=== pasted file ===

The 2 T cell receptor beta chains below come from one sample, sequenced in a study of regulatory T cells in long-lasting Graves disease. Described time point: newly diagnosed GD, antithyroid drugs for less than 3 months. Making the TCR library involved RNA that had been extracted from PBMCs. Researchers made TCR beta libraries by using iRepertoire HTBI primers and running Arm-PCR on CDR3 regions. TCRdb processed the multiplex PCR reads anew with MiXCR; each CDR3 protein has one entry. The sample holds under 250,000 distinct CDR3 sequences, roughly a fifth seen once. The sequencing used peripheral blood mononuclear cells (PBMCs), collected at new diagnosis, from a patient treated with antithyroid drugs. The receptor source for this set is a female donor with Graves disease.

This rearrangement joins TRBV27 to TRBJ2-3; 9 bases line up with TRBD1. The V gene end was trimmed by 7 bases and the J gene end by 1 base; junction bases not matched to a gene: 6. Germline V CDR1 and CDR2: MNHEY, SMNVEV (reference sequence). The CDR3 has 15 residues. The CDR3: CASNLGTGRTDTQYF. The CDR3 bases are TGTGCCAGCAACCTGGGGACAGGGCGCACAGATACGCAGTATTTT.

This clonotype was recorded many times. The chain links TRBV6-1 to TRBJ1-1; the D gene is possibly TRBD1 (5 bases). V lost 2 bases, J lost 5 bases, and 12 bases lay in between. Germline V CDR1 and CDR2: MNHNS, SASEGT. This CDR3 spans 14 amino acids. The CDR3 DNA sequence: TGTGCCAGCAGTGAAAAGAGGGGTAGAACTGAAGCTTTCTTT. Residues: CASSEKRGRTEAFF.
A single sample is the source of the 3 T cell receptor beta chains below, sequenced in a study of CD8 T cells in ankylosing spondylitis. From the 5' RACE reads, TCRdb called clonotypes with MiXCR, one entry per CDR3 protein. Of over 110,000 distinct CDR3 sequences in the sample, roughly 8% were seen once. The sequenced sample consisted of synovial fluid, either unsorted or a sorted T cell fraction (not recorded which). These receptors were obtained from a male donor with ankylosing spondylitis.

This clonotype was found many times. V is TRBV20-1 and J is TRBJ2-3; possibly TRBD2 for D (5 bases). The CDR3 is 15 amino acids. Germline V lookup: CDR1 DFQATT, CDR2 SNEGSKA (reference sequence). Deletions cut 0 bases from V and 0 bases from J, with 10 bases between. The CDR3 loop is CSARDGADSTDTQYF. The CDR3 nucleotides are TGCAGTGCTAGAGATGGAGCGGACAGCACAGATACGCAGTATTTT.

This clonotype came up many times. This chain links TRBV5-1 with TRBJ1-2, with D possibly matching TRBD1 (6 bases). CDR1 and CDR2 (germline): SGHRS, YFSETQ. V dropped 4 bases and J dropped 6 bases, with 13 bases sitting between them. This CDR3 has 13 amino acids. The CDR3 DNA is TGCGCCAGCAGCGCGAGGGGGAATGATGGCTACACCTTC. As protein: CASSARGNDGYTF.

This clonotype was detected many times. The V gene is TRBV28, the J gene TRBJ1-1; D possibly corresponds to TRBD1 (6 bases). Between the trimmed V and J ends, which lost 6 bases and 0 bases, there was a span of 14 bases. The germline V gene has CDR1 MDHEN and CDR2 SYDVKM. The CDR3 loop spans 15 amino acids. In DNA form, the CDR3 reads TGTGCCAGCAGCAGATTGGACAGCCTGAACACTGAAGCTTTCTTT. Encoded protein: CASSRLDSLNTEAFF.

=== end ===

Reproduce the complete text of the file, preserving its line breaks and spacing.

The 2 T cell receptor beta chains below come from one sample, sequenced in a study of regulatory T cells in long-lasting Graves disease. Described time point: newly diagnosed GD, antithyroid drugs for less than 3 months. Making the TCR library involved RNA that had been extracted from PBMCs. Researchers made TCR beta libraries by using iRepertoire HTBI primers and running Arm-PCR on CDR3 regions. TCRdb processed the multiplex PCR reads anew with MiXCR; each CDR3 protein has one entry. The sample holds under 250,000 distinct CDR3 sequences, roughly a fifth seen once. The sequencing used peripheral blood mononuclear cells (PBMCs), collected at new diagnosis, from a patient treated with antithyroid drugs. The receptor source for this set is a female donor with Graves disease.

This rearrangement joins TRBV27 to TRBJ2-3; 9 bases line up with TRBD1. The V gene end was trimmed by 7 bases and the J gene end by 1 base; junction bases not matched to a gene: 6. Germline V CDR1 and CDR2: MNHEY, SMNVEV (reference sequence). The CDR3 has 15 residues. The CDR3: CASNLGTGRTDTQYF. The CDR3 bases are TGTGCCAGCAACCTGGGGACAGGGCGCACAGATACGCAGTATTTT.

This clonotype was recorded many times. The chain links TRBV6-1 to TRBJ1-1; the D gene is possibly TRBD1 (5 bases). V lost 2 bases, J lost 5 bases, and 12 bases lay in between. Germline V CDR1 and CDR2: MNHNS, SASEGT. This CDR3 spans 14 amino acids. The CDR3 DNA sequence: TGTGCCAGCAGTGAAAAGAGGGGTAGAACTGAAGCTTTCTTT. Residues: CASSEKRGRTEAFF.
A single sample is the source of the 3 T cell receptor beta chains below, sequenced in a study of CD8 T cells in ankylosing spondylitis. From the 5' RACE reads, TCRdb called clonotypes with MiXCR, one entry per CDR3 protein. Of over 110,000 distinct CDR3 sequences in the sample, roughly 8% were seen once. The sequenced sample consisted of synovial fluid, either unsorted or a sorted T cell fraction (not recorded which). These receptors were obtained from a male donor with ankylosing spondylitis.

This clonotype was found many times. V is TRBV20-1 and J is TRBJ2-3; possibly TRBD2 for D (5 bases). The CDR3 is 15 amino acids. Germline V lookup: CDR1 DFQATT, CDR2 SNEGSKA (reference sequence). Deletions cut 0 bases from V and 0 bases from J, with 10 bases between. The CDR3 loop is CSARDGADSTDTQYF. The CDR3 nucleotides are TGCAGTGCTAGAGATGGAGCGGACAGCACAGATACGCAGTATTTT.

This clonotype came up many times. This chain links TRBV5-1 with TRBJ1-2, with D possibly matching TRBD1 (6 bases). CDR1 and CDR2 (germline): SGHRS, YFSETQ. V dropped 4 bases and J dropped 6 bases, with 13 bases sitting between them. This CDR3 has 13 amino acids. The CDR3 DNA is TGCGCCAGCAGCGCGAGGGGGAATGATGGCTACACCTTC. As protein: CASSARGNDGYTF.

This clonotype was detected many times. The V gene is TRBV28, the J gene TRBJ1-1; D possibly corresponds to TRBD1 (6 bases). Between the trimmed V and J ends, which lost 6 bases and 0 bases, there was a span of 14 bases. The germline V gene has CDR1 MDHEN and CDR2 SYDVKM. The CDR3 loop spans 15 amino acids. In DNA form, the CDR3 reads TGTGCCAGCAGCAGATTGGACAGCCTGAACACTGAAGCTTTCTTT. Encoded protein: CASSRLDSLNTEAFF.